“We’ve witnessed threats and calls for violence against those that simply have a differing opinion on public policy matters,” he states. “This alarming development should be of great concern to all of us, regardless of your own positions or philosophical leanings.”
To that end, the Governor wrote an open letter regarding civility in public discourse and references on the webpage an opportunity for individuals to add their signatures to the letter, noting, “It is critical that a diverse set of voices that represent varying and sometimes opposing views speak out that respectful discourse is imperative.”
The Governor goes on to share his hope that the endeavor will be the beginning of an ongoing dialogue.
“Michigan is an exceptional place to call our home, and this is our opportunity together to show our residents that Michigan is a leader in treating people with respect and grace.”
The Governor did not state the specific reason for the letter or why it was published at this time. The letter only references that, “Our great country is increasingly at risk of losing its way as we see debate and discussion turn into personal attacks and vicious threats.”
The letter was shared with a variety of Michigan leaders in both the private and public sector in advance of its publication on July 19, 2018, as the Governor noted his desire to have "100+ voices and organizations signed on.” The Governor posted on his Twitter account that more than 350 people had signed the letter as of July 23, 2018.
Several CMF partners and individuals within Michigan’s philanthropic community have added their names, including CMF president and CEO Rob Collier.
“CMF supports and acknowledges the value in the diversity of points of view and perspectives that contribute to a vibrant state and quality of life for all Michiganders,” Collier notes. “We have learned firsthand how civility and respectful listening are underlying values contributing to the success of the many collaborative public-private partnerships that CMF has been able to support, both regionally and statewide.”
Visit the new Civility For Us webpage.
Member Spotlight: United Methodist Retirement Communities (UMRC) Foundation
Content excerpted and adapted from a UMRC Foundation press release.
The United Methodist Retirement Communities (UMRC) Foundation, a CMF member, recently announced that it has received a $2.5 million grant to support expansion and renovations to UMRC’s Kresge Healthcare and Rehabilitation Center, located in Chelsea.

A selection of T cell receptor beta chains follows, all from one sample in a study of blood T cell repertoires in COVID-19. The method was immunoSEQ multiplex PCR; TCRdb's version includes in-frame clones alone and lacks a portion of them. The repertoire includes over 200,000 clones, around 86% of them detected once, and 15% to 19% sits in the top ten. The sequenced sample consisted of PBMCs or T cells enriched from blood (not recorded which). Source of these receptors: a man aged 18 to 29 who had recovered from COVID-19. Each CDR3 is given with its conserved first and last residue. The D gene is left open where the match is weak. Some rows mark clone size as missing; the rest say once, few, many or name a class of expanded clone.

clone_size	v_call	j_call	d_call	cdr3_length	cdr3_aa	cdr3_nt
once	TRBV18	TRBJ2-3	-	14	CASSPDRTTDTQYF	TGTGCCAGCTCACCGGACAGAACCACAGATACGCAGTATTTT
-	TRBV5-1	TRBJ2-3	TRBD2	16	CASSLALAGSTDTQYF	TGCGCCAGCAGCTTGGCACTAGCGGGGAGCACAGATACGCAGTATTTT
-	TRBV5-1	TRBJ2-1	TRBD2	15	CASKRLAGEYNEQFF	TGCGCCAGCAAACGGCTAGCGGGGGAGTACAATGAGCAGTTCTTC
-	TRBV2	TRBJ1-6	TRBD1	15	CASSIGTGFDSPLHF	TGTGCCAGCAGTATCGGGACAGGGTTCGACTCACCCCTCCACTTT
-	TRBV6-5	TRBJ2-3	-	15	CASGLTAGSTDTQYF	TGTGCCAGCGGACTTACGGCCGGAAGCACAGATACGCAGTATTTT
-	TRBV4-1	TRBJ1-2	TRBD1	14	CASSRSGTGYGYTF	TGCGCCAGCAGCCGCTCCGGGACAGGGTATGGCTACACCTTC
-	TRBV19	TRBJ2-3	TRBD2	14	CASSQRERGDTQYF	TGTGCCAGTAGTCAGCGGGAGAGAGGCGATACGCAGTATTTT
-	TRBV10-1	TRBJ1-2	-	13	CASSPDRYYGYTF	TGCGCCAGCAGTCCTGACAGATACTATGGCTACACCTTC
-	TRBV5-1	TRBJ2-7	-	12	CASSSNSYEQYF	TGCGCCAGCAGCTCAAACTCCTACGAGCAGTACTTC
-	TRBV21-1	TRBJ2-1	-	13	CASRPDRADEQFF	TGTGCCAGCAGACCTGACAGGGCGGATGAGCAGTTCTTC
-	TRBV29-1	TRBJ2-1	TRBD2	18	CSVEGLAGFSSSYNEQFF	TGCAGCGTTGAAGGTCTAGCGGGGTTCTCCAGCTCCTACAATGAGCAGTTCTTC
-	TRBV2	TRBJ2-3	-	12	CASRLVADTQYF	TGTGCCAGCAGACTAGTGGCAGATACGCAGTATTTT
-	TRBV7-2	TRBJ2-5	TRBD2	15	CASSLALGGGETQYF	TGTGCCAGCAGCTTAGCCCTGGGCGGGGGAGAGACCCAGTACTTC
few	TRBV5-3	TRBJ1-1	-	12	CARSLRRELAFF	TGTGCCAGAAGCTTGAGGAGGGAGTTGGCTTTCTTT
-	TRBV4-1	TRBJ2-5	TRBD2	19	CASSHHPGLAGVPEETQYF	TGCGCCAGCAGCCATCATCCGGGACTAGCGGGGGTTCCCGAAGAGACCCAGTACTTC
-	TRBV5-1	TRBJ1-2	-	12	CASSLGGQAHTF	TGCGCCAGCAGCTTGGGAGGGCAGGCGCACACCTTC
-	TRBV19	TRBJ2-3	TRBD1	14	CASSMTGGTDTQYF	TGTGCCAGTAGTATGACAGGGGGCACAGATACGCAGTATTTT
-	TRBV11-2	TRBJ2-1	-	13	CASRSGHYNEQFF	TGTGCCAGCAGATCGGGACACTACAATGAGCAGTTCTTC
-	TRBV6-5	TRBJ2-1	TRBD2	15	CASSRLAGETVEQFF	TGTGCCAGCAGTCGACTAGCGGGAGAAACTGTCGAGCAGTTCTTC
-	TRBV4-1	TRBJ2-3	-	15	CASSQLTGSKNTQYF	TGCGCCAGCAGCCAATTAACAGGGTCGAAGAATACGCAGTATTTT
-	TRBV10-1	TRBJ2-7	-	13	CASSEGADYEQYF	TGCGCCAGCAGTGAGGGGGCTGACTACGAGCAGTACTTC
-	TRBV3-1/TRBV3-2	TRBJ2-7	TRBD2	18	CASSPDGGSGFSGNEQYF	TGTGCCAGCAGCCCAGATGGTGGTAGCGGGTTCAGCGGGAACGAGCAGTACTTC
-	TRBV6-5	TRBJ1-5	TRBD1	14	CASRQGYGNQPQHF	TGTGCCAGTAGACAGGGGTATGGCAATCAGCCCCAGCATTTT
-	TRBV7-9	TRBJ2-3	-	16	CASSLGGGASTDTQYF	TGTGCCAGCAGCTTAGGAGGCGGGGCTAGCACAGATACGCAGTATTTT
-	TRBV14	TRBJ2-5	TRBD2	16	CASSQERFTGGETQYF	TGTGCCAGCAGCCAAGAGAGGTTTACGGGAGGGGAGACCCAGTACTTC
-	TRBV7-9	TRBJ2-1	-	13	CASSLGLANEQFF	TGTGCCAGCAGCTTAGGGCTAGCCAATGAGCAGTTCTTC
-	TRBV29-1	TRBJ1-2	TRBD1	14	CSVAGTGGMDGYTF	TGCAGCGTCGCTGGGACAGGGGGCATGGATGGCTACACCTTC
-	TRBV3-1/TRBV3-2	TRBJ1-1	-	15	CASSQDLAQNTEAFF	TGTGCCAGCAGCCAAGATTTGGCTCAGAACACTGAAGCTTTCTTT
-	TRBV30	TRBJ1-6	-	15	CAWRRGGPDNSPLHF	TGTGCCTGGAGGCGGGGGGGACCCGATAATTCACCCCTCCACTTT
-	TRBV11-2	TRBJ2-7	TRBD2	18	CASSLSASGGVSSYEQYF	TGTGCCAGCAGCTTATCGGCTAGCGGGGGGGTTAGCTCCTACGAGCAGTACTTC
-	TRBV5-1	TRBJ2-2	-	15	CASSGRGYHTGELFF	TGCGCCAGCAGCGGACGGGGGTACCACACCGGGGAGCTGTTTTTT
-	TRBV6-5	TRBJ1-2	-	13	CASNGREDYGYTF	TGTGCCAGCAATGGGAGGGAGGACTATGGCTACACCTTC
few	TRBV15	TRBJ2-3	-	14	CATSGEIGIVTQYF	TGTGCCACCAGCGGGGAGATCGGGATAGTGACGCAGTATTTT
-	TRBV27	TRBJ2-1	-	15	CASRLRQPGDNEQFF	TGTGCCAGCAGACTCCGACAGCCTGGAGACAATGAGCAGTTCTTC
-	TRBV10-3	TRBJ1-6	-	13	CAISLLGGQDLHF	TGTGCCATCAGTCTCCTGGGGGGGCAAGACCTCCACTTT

The foundation serves as the charitable arm of UMRC, a faith-based, nonprofit organization that promotes the wellness, dignity and independence of older adults.
The grant, given by the Edward N. and Della L. Thome Memorial Foundation, Bank of America, N.A., Trustee, is a focal part of the UMRC Foundation’s $26 million Growing to Serve comprehensive campaign to support three priority initiatives: capital projects, resident services and the benevolent care fund.
“This gift enables us to do so much more to care for the low-income older adults we serve,” Wendy Brightman, president, UMRC Foundation, and chair of the CMF Grantmakers in Aging Affinity Group, said in a press release.
“Thanks to this grant, UMRC is expanding and transforming our Kresge Center into a warm and inviting setting that feels like home for our residents. This grant literally takes our construction to the finish line.”
(The facility is named for Dorothy McVittie Kresge, the wife of Stanley Sebastian Kresge, Sr., who established the Kresge Foundation, a CMF member, in 1924.)
The capital project will be the largest to-date in UMRC’s 112-year history. It has been reported that expansion is scheduled to be completed in December, while renovation to the existing 28,000 square feet of the building will be completed next year.
“With an anticipated 40-year lifespan, this gift ...will serve more than 24,500 aging Michiganders, many who are low-income, dual eligible Medicare and Medicaid patients,” Brightman shared.